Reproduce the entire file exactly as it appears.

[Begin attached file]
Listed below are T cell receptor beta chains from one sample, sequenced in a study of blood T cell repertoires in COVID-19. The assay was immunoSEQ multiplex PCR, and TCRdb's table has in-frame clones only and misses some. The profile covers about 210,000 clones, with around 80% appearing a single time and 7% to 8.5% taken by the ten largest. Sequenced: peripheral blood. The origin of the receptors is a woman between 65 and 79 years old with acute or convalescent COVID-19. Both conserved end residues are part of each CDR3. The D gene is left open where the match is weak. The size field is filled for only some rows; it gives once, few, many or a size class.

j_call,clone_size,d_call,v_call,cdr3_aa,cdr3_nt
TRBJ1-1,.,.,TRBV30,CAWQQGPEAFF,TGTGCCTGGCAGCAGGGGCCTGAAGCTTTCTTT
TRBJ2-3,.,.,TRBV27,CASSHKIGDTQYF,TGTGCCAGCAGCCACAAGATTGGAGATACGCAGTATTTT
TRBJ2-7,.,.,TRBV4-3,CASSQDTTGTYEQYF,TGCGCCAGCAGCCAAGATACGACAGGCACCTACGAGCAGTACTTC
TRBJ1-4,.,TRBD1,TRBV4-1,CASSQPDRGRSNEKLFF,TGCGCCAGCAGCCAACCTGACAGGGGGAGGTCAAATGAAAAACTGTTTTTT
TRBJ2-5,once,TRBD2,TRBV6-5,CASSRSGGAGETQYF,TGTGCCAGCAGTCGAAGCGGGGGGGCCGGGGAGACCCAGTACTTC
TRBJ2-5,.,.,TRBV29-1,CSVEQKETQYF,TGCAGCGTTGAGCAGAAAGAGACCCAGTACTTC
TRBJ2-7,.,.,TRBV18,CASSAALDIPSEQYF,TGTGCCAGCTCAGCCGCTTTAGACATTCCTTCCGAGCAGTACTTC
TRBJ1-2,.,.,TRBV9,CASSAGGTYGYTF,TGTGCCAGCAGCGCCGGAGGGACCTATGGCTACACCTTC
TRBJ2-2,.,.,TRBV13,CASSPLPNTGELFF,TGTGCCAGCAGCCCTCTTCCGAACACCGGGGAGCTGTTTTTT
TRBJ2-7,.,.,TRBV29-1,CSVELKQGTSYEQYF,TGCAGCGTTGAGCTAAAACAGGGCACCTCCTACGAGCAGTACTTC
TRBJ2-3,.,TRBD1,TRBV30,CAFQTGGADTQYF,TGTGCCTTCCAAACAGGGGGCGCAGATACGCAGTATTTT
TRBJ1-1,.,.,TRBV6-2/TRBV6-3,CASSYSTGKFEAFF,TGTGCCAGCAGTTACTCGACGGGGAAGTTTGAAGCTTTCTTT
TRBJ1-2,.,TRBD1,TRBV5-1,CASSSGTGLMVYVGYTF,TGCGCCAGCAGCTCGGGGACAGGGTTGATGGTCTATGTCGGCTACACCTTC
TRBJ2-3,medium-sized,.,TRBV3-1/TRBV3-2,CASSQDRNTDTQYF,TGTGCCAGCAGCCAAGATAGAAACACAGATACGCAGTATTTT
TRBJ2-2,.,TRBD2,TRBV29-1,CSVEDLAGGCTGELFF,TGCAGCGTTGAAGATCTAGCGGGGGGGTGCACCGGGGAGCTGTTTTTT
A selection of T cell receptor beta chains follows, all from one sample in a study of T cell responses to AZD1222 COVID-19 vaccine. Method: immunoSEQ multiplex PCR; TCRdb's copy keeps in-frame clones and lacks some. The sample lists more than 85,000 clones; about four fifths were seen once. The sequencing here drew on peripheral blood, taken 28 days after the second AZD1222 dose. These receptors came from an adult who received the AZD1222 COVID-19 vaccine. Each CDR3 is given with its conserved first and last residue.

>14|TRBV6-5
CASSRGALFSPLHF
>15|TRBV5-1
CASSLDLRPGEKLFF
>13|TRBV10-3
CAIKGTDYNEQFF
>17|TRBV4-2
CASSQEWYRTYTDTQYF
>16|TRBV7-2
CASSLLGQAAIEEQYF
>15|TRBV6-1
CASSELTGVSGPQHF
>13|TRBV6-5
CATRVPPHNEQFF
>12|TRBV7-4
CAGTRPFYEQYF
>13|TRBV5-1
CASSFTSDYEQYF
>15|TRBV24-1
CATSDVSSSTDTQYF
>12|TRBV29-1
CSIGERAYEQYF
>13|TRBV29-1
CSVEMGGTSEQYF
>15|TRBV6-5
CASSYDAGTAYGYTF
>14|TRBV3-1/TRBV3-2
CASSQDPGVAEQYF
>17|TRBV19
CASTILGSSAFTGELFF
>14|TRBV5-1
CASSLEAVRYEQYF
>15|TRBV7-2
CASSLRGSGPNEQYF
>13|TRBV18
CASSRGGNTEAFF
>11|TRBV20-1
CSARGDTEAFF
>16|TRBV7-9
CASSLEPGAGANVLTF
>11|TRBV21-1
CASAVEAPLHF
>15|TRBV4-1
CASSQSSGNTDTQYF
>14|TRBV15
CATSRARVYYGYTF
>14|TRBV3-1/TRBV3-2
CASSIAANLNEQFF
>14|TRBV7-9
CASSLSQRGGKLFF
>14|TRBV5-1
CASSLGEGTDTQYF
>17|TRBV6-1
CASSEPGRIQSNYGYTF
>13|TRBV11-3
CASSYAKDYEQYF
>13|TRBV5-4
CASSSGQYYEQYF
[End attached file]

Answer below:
Listed below are T cell receptor beta chains from one sample, sequenced in a study of blood T cell repertoires in COVID-19. The assay was immunoSEQ multiplex PCR, and TCRdb's table has in-frame clones only and misses some. The profile covers about 210,000 clones, with around 80% appearing a single time and 7% to 8.5% taken by the ten largest. Sequenced: peripheral blood. The origin of the receptors is a woman between 65 and 79 years old with acute or convalescent COVID-19. Both conserved end residues are part of each CDR3. The D gene is left open where the match is weak. The size field is filled for only some rows; it gives once, few, many or a size class.

j_call,clone_size,d_call,v_call,cdr3_aa,cdr3_nt
TRBJ1-1,.,.,TRBV30,CAWQQGPEAFF,TGTGCCTGGCAGCAGGGGCCTGAAGCTTTCTTT
TRBJ2-3,.,.,TRBV27,CASSHKIGDTQYF,TGTGCCAGCAGCCACAAGATTGGAGATACGCAGTATTTT
TRBJ2-7,.,.,TRBV4-3,CASSQDTTGTYEQYF,TGCGCCAGCAGCCAAGATACGACAGGCACCTACGAGCAGTACTTC
TRBJ1-4,.,TRBD1,TRBV4-1,CASSQPDRGRSNEKLFF,TGCGCCAGCAGCCAACCTGACAGGGGGAGGTCAAATGAAAAACTGTTTTTT
TRBJ2-5,once,TRBD2,TRBV6-5,CASSRSGGAGETQYF,TGTGCCAGCAGTCGAAGCGGGGGGGCCGGGGAGACCCAGTACTTC
TRBJ2-5,.,.,TRBV29-1,CSVEQKETQYF,TGCAGCGTTGAGCAGAAAGAGACCCAGTACTTC
TRBJ2-7,.,.,TRBV18,CASSAALDIPSEQYF,TGTGCCAGCTCAGCCGCTTTAGACATTCCTTCCGAGCAGTACTTC
TRBJ1-2,.,.,TRBV9,CASSAGGTYGYTF,TGTGCCAGCAGCGCCGGAGGGACCTATGGCTACACCTTC
TRBJ2-2,.,.,TRBV13,CASSPLPNTGELFF,TGTGCCAGCAGCCCTCTTCCGAACACCGGGGAGCTGTTTTTT
TRBJ2-7,.,.,TRBV29-1,CSVELKQGTSYEQYF,TGCAGCGTTGAGCTAAAACAGGGCACCTCCTACGAGCAGTACTTC
TRBJ2-3,.,TRBD1,TRBV30,CAFQTGGADTQYF,TGTGCCTTCCAAACAGGGGGCGCAGATACGCAGTATTTT
TRBJ1-1,.,.,TRBV6-2/TRBV6-3,CASSYSTGKFEAFF,TGTGCCAGCAGTTACTCGACGGGGAAGTTTGAAGCTTTCTTT
TRBJ1-2,.,TRBD1,TRBV5-1,CASSSGTGLMVYVGYTF,TGCGCCAGCAGCTCGGGGACAGGGTTGATGGTCTATGTCGGCTACACCTTC
TRBJ2-3,medium-sized,.,TRBV3-1/TRBV3-2,CASSQDRNTDTQYF,TGTGCCAGCAGCCAAGATAGAAACACAGATACGCAGTATTTT
TRBJ2-2,.,TRBD2,TRBV29-1,CSVEDLAGGCTGELFF,TGCAGCGTTGAAGATCTAGCGGGGGGGTGCACCGGGGAGCTGTTTTTT
A selection of T cell receptor beta chains follows, all from one sample in a study of T cell responses to AZD1222 COVID-19 vaccine. Method: immunoSEQ multiplex PCR; TCRdb's copy keeps in-frame clones and lacks some. The sample lists more than 85,000 clones; about four fifths were seen once. The sequencing here drew on peripheral blood, taken 28 days after the second AZD1222 dose. These receptors came from an adult who received the AZD1222 COVID-19 vaccine. Each CDR3 is given with its conserved first and last residue.

>14|TRBV6-5
CASSRGALFSPLHF
>15|TRBV5-1
CASSLDLRPGEKLFF
>13|TRBV10-3
CAIKGTDYNEQFF
>17|TRBV4-2
CASSQEWYRTYTDTQYF
>16|TRBV7-2
CASSLLGQAAIEEQYF
>15|TRBV6-1
CASSELTGVSGPQHF
>13|TRBV6-5
CATRVPPHNEQFF
>12|TRBV7-4
CAGTRPFYEQYF
>13|TRBV5-1
CASSFTSDYEQYF
>15|TRBV24-1
CATSDVSSSTDTQYF
>12|TRBV29-1
CSIGERAYEQYF
>13|TRBV29-1
CSVEMGGTSEQYF
>15|TRBV6-5
CASSYDAGTAYGYTF
>14|TRBV3-1/TRBV3-2
CASSQDPGVAEQYF
>17|TRBV19
CASTILGSSAFTGELFF
>14|TRBV5-1
CASSLEAVRYEQYF
>15|TRBV7-2
CASSLRGSGPNEQYF
>13|TRBV18
CASSRGGNTEAFF
>11|TRBV20-1
CSARGDTEAFF
>16|TRBV7-9
CASSLEPGAGANVLTF
>11|TRBV21-1
CASAVEAPLHF
>15|TRBV4-1
CASSQSSGNTDTQYF
>14|TRBV15
CATSRARVYYGYTF
>14|TRBV3-1/TRBV3-2
CASSIAANLNEQFF
>14|TRBV7-9
CASSLSQRGGKLFF
>14|TRBV5-1
CASSLGEGTDTQYF
>17|TRBV6-1
CASSEPGRIQSNYGYTF
>13|TRBV11-3
CASSYAKDYEQYF
>13|TRBV5-4
CASSSGQYYEQYF